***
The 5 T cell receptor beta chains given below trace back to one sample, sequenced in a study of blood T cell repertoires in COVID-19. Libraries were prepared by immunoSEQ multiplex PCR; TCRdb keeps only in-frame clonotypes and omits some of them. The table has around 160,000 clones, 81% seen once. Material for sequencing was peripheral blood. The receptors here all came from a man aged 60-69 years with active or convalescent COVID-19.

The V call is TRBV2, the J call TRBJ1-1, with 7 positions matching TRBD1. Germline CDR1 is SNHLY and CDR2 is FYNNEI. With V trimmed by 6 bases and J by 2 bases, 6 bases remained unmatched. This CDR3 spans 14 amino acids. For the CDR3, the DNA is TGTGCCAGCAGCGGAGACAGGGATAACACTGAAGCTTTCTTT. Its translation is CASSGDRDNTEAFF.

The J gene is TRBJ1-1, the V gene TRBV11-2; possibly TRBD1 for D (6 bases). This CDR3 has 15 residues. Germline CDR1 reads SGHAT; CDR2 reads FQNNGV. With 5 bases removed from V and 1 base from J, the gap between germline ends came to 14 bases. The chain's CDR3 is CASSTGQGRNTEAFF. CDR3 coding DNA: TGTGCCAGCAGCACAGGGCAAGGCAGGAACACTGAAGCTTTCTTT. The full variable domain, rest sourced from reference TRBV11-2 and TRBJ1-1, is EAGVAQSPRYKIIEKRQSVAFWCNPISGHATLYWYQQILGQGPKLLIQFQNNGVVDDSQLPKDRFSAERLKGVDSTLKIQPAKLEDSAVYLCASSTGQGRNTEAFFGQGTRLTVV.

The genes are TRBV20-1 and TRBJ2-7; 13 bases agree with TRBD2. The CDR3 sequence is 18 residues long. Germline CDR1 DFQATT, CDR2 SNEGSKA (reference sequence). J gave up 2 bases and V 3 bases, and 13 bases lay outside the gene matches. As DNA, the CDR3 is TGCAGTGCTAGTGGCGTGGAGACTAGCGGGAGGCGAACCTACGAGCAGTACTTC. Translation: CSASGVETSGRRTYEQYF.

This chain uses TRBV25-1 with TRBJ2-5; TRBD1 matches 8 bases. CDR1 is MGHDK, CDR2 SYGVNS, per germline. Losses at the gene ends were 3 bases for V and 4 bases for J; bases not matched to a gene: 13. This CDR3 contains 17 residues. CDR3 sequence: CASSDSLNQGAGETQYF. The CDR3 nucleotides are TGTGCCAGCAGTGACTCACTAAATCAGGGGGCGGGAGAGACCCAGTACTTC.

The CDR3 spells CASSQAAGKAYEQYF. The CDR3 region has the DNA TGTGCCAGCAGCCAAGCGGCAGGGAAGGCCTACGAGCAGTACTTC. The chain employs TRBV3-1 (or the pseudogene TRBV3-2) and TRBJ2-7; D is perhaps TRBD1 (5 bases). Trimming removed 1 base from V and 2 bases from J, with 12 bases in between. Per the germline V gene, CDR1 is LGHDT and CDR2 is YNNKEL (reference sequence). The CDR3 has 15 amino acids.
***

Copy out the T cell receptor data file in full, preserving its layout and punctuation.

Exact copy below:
The 5 T cell receptor beta chains given below trace back to one sample, sequenced in a study of blood T cell repertoires in COVID-19. Libraries were prepared by immunoSEQ multiplex PCR; TCRdb keeps only in-frame clonotypes and omits some of them. The table has around 160,000 clones, 81% seen once. Material for sequencing was peripheral blood. The receptors here all came from a man aged 60-69 years with active or convalescent COVID-19.

The V call is TRBV2, the J call TRBJ1-1, with 7 positions matching TRBD1. Germline CDR1 is SNHLY and CDR2 is FYNNEI. With V trimmed by 6 bases and J by 2 bases, 6 bases remained unmatched. This CDR3 spans 14 amino acids. For the CDR3, the DNA is TGTGCCAGCAGCGGAGACAGGGATAACACTGAAGCTTTCTTT. Its translation is CASSGDRDNTEAFF.

The J gene is TRBJ1-1, the V gene TRBV11-2; possibly TRBD1 for D (6 bases). This CDR3 has 15 residues. Germline CDR1 reads SGHAT; CDR2 reads FQNNGV. With 5 bases removed from V and 1 base from J, the gap between germline ends came to 14 bases. The chain's CDR3 is CASSTGQGRNTEAFF. CDR3 coding DNA: TGTGCCAGCAGCACAGGGCAAGGCAGGAACACTGAAGCTTTCTTT. The full variable domain, rest sourced from reference TRBV11-2 and TRBJ1-1, is EAGVAQSPRYKIIEKRQSVAFWCNPISGHATLYWYQQILGQGPKLLIQFQNNGVVDDSQLPKDRFSAERLKGVDSTLKIQPAKLEDSAVYLCASSTGQGRNTEAFFGQGTRLTVV.

The genes are TRBV20-1 and TRBJ2-7; 13 bases agree with TRBD2. The CDR3 sequence is 18 residues long. Germline CDR1 DFQATT, CDR2 SNEGSKA (reference sequence). J gave up 2 bases and V 3 bases, and 13 bases lay outside the gene matches. As DNA, the CDR3 is TGCAGTGCTAGTGGCGTGGAGACTAGCGGGAGGCGAACCTACGAGCAGTACTTC. Translation: CSASGVETSGRRTYEQYF.

This chain uses TRBV25-1 with TRBJ2-5; TRBD1 matches 8 bases. CDR1 is MGHDK, CDR2 SYGVNS, per germline. Losses at the gene ends were 3 bases for V and 4 bases for J; bases not matched to a gene: 13. This CDR3 contains 17 residues. CDR3 sequence: CASSDSLNQGAGETQYF. The CDR3 nucleotides are TGTGCCAGCAGTGACTCACTAAATCAGGGGGCGGGAGAGACCCAGTACTTC.

The CDR3 spells CASSQAAGKAYEQYF. The CDR3 region has the DNA TGTGCCAGCAGCCAAGCGGCAGGGAAGGCCTACGAGCAGTACTTC. The chain employs TRBV3-1 (or the pseudogene TRBV3-2) and TRBJ2-7; D is perhaps TRBD1 (5 bases). Trimming removed 1 base from V and 2 bases from J, with 12 bases in between. Per the germline V gene, CDR1 is LGHDT and CDR2 is YNNKEL (reference sequence). The CDR3 has 15 amino acids.